Standard Chartered PLC v. Price Waterhouse
In Standard Chartered PLC v. Price Waterhouse, 190 Ariz. 6, 30, 945 P.2d 317, 341 (App. 1997) the Court applied Restatement 552 to a third party's claim based on allegedly false information supplied by an accounting firm.
In that case a bank sued the accounting firm for damages incurred in a business transaction it entered based on allegedly negligent financial statements prepared by the accounting firm. Id. at 30-31, 945 P.2d at 341-42. Another company had retained the accounting firm to prepare its financial statements; the plaintiff bank alleged it relied to its detriment on the financials when it acquired the company. Id.
The Court held a duty may be created when the maker of a statement knows the recipient "intended to supply the information for the benefit of a limited group or class of persons and the plaintiff is a member of that limited group or class." Id. at 32, 945 P.2d at 343 (citing Restatement 552(2)(a) and cmt. h).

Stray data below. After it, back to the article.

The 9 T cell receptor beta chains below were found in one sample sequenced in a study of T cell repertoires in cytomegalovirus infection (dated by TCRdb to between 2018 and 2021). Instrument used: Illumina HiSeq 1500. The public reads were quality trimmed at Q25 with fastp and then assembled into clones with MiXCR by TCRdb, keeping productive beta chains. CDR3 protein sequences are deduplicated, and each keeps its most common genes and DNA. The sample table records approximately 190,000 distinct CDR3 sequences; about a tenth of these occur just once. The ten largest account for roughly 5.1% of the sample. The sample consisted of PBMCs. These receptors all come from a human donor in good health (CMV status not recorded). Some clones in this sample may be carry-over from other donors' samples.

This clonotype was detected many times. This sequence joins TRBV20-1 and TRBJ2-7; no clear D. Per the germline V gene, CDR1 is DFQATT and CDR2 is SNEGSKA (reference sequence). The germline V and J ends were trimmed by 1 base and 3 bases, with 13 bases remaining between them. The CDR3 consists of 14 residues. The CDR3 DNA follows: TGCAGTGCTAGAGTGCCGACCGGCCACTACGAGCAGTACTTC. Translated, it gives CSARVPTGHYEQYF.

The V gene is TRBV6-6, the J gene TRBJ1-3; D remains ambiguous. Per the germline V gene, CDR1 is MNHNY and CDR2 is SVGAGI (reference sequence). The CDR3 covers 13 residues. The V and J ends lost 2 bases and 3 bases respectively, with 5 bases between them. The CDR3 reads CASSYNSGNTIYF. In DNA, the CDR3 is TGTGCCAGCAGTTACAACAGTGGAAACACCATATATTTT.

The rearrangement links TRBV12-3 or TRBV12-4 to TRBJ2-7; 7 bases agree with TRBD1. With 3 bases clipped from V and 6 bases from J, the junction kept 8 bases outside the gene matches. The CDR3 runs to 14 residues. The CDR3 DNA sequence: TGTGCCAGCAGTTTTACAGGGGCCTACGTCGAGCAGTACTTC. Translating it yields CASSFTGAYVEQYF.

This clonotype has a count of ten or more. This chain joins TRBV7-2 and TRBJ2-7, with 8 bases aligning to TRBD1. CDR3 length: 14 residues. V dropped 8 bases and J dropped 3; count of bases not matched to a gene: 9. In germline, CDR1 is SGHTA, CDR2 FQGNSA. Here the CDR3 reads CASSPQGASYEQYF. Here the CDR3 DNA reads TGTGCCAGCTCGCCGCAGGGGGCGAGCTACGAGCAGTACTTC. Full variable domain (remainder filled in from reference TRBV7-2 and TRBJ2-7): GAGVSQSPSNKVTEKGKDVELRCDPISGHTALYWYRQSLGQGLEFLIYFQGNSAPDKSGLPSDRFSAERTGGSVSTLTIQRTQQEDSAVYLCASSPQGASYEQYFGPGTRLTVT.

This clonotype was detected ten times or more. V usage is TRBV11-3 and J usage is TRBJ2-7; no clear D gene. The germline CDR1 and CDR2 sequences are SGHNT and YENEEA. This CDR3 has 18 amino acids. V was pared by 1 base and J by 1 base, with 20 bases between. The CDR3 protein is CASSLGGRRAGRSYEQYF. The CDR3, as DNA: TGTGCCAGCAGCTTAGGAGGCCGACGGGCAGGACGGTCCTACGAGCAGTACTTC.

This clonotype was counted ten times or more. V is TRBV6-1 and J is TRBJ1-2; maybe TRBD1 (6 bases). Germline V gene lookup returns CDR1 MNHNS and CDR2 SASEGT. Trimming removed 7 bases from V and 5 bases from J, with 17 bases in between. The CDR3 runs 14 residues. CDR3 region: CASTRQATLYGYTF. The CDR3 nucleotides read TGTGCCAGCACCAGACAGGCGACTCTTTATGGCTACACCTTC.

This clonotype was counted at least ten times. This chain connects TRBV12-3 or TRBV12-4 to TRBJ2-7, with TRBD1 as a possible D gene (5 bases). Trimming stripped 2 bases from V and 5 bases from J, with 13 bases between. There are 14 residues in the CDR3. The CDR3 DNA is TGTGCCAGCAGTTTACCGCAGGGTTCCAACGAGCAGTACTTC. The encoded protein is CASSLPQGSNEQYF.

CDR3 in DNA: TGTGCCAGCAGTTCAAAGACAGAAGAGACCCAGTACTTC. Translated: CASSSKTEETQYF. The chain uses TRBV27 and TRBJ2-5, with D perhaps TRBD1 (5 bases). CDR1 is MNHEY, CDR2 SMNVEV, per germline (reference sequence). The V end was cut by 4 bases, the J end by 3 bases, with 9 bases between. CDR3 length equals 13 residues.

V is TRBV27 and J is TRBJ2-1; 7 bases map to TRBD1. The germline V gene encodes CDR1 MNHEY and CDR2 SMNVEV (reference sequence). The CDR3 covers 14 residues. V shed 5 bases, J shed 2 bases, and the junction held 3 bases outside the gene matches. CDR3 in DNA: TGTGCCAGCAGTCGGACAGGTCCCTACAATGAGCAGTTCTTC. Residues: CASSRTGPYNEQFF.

The Court held that "economic damage claims" of an independent auditor "were not so 'personal'" that they could not be assigned.
In Standard Chartered, an independent auditor performed an audit for United Bank of Arizona, a bank acquired by Union Bancorp of California, a subsidiary of Standard Chartered, a British banking corporation.
In that situation, the Court concluded that, unlike an attorney-client relationship, "the auditor-client relationship exists not merely for the benefit of the client, but also for the benefit of the shareholders and the public with whom the client may transact business." Id. at 17, 945 P.2d at 328